Idaho may be land locked, but Valley residents are pulling together to help the Gulf clean-up effort by using fibers from ranch animals. Tetonia alpaca breeder Tom Cleary is spearheading an effort to collect clippings that will be made into oil-soaking booms in the coastal relief effort.
Cleary said the local relief effort happened over night and turned into Teton Valley Friends of the Gulf Coast. Cleary was recently at a national alpaca show in Indiana. There a truck was set up to be filled with fiber from some of the animals to be sent to Florida. Upon returning to the Valley Cleary began researching how to send his own sheerings. He called some other sheep ranchers in the area and the project began to snowball. Alta ranchers KB Heslin and Meredeth Wilson as well as Ralph Egbert agreed to donate some of their fiber. A dog grooming business had already shipped boxes of pet hair and also joined the effort.
While TV Friends of the Gulf Coast is helping absorb some of the oil, they need help absorbing some of the shipping costs. Watts Barden, another Valley resident is from Louisiana. He’s traveling south soon and offered to drive the fiber down, but Cleary estimates that they’ll collect 400 to 500 pounds of animal fibers, which means a UHaul will be needed. A fund has been set up at Wells Fargo Bank to accept donations for the effort. All the money donated will be used for transportation costs. Extra money will be divided between two nonprofit organizations, Matter of Trust and Sunshine and Shores Foundations.
Matter of Trust is a San Francisco based nonprofit that collects hair, fur, waste wool and recycled nylons and turns them into absorbent materials to contain petroleum spills. The trust has 19 warehouses spread along Alabama, Mississippi, Louisiana and Florida. Sunshine and Shores is a similar organization founded in Florida.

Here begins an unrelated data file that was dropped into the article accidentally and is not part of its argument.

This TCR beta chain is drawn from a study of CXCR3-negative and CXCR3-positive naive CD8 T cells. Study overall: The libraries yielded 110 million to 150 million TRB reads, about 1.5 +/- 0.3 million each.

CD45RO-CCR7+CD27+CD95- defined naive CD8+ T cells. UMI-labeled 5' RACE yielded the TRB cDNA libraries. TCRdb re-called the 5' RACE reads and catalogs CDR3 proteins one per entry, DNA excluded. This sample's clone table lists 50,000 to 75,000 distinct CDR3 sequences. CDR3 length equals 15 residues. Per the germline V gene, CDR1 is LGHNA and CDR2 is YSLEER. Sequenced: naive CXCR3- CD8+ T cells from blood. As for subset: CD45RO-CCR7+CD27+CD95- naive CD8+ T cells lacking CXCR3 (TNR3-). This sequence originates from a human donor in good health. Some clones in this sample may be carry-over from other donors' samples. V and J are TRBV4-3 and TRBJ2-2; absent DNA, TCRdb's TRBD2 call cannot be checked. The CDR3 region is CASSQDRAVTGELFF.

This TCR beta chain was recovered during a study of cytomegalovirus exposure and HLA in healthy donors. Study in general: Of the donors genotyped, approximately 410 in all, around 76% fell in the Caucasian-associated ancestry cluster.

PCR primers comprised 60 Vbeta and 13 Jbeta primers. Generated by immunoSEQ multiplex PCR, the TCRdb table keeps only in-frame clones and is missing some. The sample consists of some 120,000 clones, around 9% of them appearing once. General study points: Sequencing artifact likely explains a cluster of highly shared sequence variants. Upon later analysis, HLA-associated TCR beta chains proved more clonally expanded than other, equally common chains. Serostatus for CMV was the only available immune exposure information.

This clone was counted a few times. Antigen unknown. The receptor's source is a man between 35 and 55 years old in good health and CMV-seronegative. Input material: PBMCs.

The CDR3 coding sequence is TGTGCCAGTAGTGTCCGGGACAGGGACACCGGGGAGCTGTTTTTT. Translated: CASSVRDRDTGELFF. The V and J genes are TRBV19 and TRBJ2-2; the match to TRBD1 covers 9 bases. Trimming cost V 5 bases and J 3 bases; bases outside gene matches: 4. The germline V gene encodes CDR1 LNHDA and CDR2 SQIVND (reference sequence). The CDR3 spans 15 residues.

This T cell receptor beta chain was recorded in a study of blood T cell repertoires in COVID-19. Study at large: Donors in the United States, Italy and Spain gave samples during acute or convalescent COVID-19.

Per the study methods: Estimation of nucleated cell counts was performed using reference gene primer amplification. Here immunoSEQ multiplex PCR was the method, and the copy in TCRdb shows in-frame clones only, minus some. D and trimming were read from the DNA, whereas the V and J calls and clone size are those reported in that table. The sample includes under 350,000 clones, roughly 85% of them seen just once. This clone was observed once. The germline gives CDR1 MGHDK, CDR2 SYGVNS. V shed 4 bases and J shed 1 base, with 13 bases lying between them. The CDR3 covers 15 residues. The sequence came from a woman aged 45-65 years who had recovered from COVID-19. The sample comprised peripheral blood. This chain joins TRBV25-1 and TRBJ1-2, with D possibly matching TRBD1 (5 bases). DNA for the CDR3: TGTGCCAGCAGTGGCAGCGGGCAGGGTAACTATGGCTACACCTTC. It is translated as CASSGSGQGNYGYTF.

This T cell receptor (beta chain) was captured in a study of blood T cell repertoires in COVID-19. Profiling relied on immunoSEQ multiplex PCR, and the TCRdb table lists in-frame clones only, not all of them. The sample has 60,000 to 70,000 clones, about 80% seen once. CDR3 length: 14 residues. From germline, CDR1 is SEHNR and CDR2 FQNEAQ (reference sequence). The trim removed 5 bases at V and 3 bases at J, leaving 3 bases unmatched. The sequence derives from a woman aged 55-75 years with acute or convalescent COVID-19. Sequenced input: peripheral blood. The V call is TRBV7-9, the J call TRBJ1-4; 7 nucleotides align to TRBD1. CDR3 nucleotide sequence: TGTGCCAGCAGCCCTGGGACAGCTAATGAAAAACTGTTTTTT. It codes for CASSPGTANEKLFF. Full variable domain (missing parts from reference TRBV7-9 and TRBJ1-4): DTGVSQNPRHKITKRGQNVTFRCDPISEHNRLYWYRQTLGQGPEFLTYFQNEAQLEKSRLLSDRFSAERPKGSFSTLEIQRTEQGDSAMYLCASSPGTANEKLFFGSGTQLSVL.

“It’s a really grass roots effort,” said Cleary. “We all share in the problem and this is one way to do something about it and take some responsibility.”
Cleary said he travels a lot, working as a fishing guide and going to alpaca shows and that we share some of the blame for the spill.
TV Friends of the Gulf Coast is working with Matter of Trust and Sunshine and Shores Foundations to help find places to take the fiber. Right now, Cleary said the hot spot seems to be Alabama and the fiber will likely go there. It could also be sent to a Native American tribe in Florida that’s trying to protect its coastline.
Working with those two organizations, Cleary said people can be sure that their money is going to good use.
Cleary’s farm is part of a nationwide effort by alpaca breeders to help absorb some of the millions of gallons of oil. Breeders say the fabric is uniquely suited for the job and does it better than other materials. The fiber is a hollow fiber rather than wool or human hair, which is solid. So it has more space to absorb the oil.
To see how the booms work check out:
The Deepwater Horizon oil rig exploded in the Gulf of Mexico April 20, killing 11 people. Since then thousands of gallons of oil have been leaking from miles under the sea into and around the Gulf. British Petroleum, the company operating the Deepwater Horizon, is working with the Federal Government to contain the oil and stop the leak. Today marks day 52 of the disaster.
Wetlands, wildlife and the livelihoods of Gulf fishermen are threatened by oil plumes that continue to spew from the leak and follow Gulf currents onto and around beaches in Louisiana, Alabama, Mississippi and Florida.
View the original article here.